To his eternal consternation, Judge Dredd(Karl Urban) is saddled with… MoreTo his eternal consternation, Judge Dredd(Karl Urban) is saddled with a new partner in the person of Cassandra Anderson(Olivia Thirlby), a rookie with subpar scores but with promising psychic abilties. They are called to investigate a triple slaying. While attempting to talk to some suspects, they come across Kay(Wood Harris) who Anderson says has a 99% chance of being involved with another murder which is enough to detain but not to shoot on sight. That's when the judges' problems start, courtesy of Ma-Ma(Lena Headey), the local drug kingpin.
The surprising thing about "Dredd," an entertaining and violent throwback that feels like a long lost John Carpenter 70's B-movie, is that along with its references to Greek mythology(if so, then who is the minotaur in the maze here?), it's that after some middling independent movies, this of all things turns out to be Olivia Thirlby's coming out movie, cast very much against type. Seriously, this is her film, as almost everything we see in this exaggerated detailed world is through Anderson's eyes and how this changes her.(It also explains the real reason why Anderson does not wear a helmet.) And it is fun watching Dredd as his vaunted rules slowly lose meaning in such a chaotic running situation. While the psychic abiltiies are a contrivance, admittedly they do keep the movie running smoothly. However, "Dredd" could have definitely used more of Lena Headey which one could say of most movies, really.
In "A Bird of the Air," Lyman(Jackson Hurst, of "Drop Dead Diva") is a… MoreIn "A Bird of the Air," Lyman(Jackson Hurst, of "Drop Dead Diva") is a loner who works nights for the New Mexico highway department. Otherwise, he spends his free time taking classes at the local community college and eats at a nearby diner. That holds true until an exotic parrot drops into his lap at the trailer where he lives. While researching the true owner of the parrot and the meaning behind his enigmatic sayings, Lyman runs into Fiona(Rachel Nichols, of "The Inside," "Alias," and "Continuum" but not the Rachel Nichols who works for ESPN), an itinerant librarian.
"A Bird of the Air" is a engaging and amusing romantic comedy that refreshingly relies on a cute dog for its charm this time around, instead of the usual cute baby. Beneath the surface, the movie is about the quest for knowledge and how that can improve one's life, with the mythical west as a background. That's not to mention Rachel Nichols' winning goofy performance in a definite change of pace for her.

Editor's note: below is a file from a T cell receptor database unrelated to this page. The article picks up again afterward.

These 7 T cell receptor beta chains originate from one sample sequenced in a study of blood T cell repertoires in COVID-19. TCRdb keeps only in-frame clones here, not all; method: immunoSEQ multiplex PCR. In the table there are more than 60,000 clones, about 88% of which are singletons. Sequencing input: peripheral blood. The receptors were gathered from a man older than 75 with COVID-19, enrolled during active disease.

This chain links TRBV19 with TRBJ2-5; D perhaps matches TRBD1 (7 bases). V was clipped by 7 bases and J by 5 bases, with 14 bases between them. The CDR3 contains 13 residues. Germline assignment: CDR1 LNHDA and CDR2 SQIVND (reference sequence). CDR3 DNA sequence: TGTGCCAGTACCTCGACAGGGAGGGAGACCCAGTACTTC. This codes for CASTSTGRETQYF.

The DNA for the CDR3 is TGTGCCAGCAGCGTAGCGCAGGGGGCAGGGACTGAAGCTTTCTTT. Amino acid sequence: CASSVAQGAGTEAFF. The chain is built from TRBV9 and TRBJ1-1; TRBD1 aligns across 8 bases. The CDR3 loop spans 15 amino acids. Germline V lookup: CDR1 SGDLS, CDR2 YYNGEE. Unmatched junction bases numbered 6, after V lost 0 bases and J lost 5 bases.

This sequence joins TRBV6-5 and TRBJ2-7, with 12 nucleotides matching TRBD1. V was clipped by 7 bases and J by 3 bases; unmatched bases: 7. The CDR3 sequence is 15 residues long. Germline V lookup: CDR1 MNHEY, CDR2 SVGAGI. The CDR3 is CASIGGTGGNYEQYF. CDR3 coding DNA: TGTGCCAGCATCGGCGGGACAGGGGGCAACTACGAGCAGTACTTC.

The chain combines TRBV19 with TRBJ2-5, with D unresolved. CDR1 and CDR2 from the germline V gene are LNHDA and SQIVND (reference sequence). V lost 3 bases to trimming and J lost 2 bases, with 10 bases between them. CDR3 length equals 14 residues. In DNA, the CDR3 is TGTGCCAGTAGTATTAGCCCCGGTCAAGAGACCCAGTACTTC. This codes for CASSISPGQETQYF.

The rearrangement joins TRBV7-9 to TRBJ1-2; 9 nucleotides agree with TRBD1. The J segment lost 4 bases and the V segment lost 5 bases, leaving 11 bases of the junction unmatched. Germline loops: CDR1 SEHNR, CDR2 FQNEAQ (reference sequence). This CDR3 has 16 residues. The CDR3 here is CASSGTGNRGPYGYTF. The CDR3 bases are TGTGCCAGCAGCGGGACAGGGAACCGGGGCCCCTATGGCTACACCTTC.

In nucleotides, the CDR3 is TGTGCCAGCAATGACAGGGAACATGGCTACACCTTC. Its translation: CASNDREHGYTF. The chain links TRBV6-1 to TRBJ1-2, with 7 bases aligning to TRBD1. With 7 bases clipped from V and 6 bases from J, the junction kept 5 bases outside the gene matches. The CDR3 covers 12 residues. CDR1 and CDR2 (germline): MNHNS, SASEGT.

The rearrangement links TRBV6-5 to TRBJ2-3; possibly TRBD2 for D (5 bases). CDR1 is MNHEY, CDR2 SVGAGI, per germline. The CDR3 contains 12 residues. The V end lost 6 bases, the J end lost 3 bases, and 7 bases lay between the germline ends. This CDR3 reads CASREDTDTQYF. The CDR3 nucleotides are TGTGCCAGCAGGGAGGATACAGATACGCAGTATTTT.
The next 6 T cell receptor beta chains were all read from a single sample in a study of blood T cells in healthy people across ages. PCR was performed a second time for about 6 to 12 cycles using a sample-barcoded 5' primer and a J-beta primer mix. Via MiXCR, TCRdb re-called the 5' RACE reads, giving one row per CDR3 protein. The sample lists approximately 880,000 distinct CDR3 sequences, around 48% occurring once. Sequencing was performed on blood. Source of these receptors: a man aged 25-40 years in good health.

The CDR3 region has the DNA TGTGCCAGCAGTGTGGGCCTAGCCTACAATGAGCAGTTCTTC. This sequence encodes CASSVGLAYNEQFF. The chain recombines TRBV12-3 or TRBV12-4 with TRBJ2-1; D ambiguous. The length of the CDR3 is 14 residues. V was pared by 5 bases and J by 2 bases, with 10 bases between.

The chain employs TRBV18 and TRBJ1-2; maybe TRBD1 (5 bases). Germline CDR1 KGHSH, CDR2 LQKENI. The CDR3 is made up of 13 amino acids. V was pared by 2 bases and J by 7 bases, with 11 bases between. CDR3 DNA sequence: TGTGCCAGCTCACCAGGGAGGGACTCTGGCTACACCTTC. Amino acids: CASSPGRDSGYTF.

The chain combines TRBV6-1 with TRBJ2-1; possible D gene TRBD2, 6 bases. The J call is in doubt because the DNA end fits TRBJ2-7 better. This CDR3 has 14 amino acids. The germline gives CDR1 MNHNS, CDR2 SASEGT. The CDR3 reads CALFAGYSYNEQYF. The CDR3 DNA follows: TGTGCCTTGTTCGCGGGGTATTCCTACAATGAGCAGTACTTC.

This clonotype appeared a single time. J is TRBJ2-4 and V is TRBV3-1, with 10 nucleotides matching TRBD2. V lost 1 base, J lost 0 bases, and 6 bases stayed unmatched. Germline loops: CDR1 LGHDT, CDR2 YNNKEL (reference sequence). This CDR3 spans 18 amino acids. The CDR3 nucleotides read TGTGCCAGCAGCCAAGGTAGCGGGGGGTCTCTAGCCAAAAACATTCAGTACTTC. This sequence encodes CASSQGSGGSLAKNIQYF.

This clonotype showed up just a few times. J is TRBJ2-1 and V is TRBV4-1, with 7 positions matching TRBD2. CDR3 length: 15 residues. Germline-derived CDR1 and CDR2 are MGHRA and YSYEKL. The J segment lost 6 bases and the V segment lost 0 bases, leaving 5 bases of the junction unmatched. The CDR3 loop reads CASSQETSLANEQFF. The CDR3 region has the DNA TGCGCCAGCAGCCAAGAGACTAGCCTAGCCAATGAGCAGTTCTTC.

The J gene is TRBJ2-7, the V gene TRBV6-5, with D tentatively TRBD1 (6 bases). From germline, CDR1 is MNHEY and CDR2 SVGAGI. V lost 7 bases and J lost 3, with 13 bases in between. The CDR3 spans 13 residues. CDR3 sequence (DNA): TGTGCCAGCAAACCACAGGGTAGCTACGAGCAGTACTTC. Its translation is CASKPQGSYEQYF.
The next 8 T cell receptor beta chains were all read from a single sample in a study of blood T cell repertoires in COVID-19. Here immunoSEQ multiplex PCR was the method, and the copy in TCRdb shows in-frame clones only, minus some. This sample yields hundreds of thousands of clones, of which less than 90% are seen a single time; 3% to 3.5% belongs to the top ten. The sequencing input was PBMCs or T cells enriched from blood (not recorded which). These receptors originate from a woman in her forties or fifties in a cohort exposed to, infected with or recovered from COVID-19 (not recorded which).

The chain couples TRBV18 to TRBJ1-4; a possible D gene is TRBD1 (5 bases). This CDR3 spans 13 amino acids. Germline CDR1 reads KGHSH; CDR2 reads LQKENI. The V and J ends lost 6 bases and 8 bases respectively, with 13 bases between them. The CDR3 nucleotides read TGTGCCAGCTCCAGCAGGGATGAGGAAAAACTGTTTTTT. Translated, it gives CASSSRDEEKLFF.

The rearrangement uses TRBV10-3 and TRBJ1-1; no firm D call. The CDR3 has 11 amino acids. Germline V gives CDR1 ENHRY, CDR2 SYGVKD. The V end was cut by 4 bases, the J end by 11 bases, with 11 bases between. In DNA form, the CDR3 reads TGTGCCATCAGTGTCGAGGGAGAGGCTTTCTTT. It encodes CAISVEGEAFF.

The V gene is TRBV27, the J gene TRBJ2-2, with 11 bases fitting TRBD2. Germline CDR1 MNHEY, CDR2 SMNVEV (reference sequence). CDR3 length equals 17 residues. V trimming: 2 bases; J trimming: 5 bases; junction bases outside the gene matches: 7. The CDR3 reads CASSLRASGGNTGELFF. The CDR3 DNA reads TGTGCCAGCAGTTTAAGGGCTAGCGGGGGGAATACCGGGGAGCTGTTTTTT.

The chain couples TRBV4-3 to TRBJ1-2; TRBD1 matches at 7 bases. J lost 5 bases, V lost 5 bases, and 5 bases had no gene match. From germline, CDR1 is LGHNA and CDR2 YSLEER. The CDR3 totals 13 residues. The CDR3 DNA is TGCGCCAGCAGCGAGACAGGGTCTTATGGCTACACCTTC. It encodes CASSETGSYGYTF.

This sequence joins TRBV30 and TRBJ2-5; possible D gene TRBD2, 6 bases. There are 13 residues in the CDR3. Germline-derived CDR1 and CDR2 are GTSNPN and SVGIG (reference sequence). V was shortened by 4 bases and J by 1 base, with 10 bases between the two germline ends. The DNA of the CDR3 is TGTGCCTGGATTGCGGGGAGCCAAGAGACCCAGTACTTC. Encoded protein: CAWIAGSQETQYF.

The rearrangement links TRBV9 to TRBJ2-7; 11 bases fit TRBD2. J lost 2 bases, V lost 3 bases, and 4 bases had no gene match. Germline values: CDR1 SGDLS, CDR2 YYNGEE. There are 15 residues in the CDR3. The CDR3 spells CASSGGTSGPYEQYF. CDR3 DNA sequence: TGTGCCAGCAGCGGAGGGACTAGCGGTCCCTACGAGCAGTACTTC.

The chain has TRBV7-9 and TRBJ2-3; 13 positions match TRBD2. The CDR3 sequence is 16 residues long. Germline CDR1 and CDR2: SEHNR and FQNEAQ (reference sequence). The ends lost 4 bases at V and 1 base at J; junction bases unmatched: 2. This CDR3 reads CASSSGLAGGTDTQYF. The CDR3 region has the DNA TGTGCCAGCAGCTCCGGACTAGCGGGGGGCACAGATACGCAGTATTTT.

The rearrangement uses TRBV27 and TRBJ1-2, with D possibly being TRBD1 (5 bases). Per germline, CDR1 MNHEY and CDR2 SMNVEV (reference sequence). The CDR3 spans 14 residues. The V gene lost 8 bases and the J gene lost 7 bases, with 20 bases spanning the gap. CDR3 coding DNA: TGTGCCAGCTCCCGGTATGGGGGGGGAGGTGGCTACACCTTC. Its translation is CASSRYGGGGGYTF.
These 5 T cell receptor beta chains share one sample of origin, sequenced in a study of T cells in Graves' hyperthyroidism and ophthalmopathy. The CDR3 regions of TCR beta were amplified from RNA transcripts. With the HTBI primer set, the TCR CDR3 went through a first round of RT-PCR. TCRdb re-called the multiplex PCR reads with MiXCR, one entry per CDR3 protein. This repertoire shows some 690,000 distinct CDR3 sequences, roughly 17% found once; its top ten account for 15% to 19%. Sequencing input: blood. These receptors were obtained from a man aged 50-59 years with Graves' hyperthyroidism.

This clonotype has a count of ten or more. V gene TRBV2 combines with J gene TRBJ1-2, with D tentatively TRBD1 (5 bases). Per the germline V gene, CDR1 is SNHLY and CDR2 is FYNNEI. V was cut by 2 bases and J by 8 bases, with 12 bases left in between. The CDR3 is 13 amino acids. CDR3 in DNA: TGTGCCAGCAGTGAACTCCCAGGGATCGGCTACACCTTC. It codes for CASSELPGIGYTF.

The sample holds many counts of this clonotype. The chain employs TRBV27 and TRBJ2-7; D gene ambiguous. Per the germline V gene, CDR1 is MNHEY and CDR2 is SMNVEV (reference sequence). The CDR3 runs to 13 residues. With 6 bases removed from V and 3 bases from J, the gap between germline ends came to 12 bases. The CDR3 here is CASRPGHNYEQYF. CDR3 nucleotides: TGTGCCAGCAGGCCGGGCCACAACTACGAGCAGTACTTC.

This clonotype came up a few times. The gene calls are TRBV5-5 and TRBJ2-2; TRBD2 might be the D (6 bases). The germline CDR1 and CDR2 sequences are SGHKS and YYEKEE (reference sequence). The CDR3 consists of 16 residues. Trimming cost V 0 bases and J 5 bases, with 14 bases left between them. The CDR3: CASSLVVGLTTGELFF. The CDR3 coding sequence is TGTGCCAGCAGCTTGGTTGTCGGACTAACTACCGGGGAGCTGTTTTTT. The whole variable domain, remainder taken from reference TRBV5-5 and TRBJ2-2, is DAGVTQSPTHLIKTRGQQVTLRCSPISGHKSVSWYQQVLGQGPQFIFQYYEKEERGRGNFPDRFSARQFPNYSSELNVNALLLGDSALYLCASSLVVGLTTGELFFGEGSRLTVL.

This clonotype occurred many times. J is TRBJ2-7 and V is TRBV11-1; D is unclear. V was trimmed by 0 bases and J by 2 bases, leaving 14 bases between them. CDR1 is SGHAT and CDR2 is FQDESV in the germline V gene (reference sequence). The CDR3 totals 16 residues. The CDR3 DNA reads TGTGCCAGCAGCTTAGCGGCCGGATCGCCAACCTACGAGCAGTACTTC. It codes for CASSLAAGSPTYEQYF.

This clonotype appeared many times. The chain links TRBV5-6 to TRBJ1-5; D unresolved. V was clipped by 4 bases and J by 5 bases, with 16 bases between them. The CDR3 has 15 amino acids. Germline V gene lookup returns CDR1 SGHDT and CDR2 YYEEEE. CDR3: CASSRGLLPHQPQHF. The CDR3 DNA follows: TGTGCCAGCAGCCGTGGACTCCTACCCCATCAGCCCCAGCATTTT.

While driving around Paris with a bloodied body in his back seat,… MoreWhile driving around Paris with a bloodied body in his back seat, Julien(Vincent Lindon), a university professor, thinks back on happier times like him and his beautiful wife Lisa(Diane Kruger) going at it like rabbits, even with the infant son they have. That all changes when Lisa is convicted of killing her boss. Fearing that she cannot survive prison for long, Julien gets desperate thoughts in what he can do to help.
"Pour Elle" is a Hollywood-style thriller about the crazy things we do for love that of course Hollywood screwed up when it turned it into "The Next Three Days" by taking the former's elegant shorthand and turning it into the latter's drawn out longhand. Plus, I'll take the more vulnerable and expressive Vincent Lindon over Russell Crowe. Granted, "Pour Elle" still is not perfect by any stretch of the imagination, as it suffers from a daft plot and a mismatched couple. But it moves so quickly that it does not really allow the audience to ask many questions along the way.
"Closed Curtain" starts with a writer(Kambozia Partovi) arriving at a… More"Closed Curtain" starts with a writer(Kambozia Partovi) arriving at a beach house. Hidden in his luggage is a dog which the regime in Iran is taking a very hard line against. That is depicted by some very graphic news footage, so the writer takes the batteries out of the television so the dog will not be traumatized any more. He also puts up curtains all around the house. That however does not stop siblings Reza(Hadi Saeedi) and Melika(Maryam Moghadam) from knocking on his door while on the run from the authorities. So, while Reza looks for a way out, he leaves behind his sister, while warning about her suicidal tendencies.
"Closed Curtain" is proof positive that you can't keep a good man down or a good director from making movies. And it's especially impressive considering what Jafar Panahi has concocted here, a story told on two separate levels of reality, and without an effects shot either.(I mean yes there are sound effects used in order to emulate action just off camera but those don't really count.) That is done in the most playfully meta way possible to show the Iranian authorities and the world at large what kind of movies Panahi could make if only he were allowed. Except that is exactly the kind of movie he has made, with an emphasis on such Iranian taboos as dogs, suicide and unrelated men and women inhabiting the same space. And just remember that it is not showing off if you are this good.
"For Ellen" starts with Joby(Paul Dano), a musician, driving into a… More"For Ellen" starts with Joby(Paul Dano), a musician, driving into a snow bank when he eats and drives one morning. He is in the middle of nowhere to finalize the divorce with his estranged wife Claire(Margarita Levieva) but then balks at the fine print. At least, in the meantime, he gets an invitation for home cooked lasagna.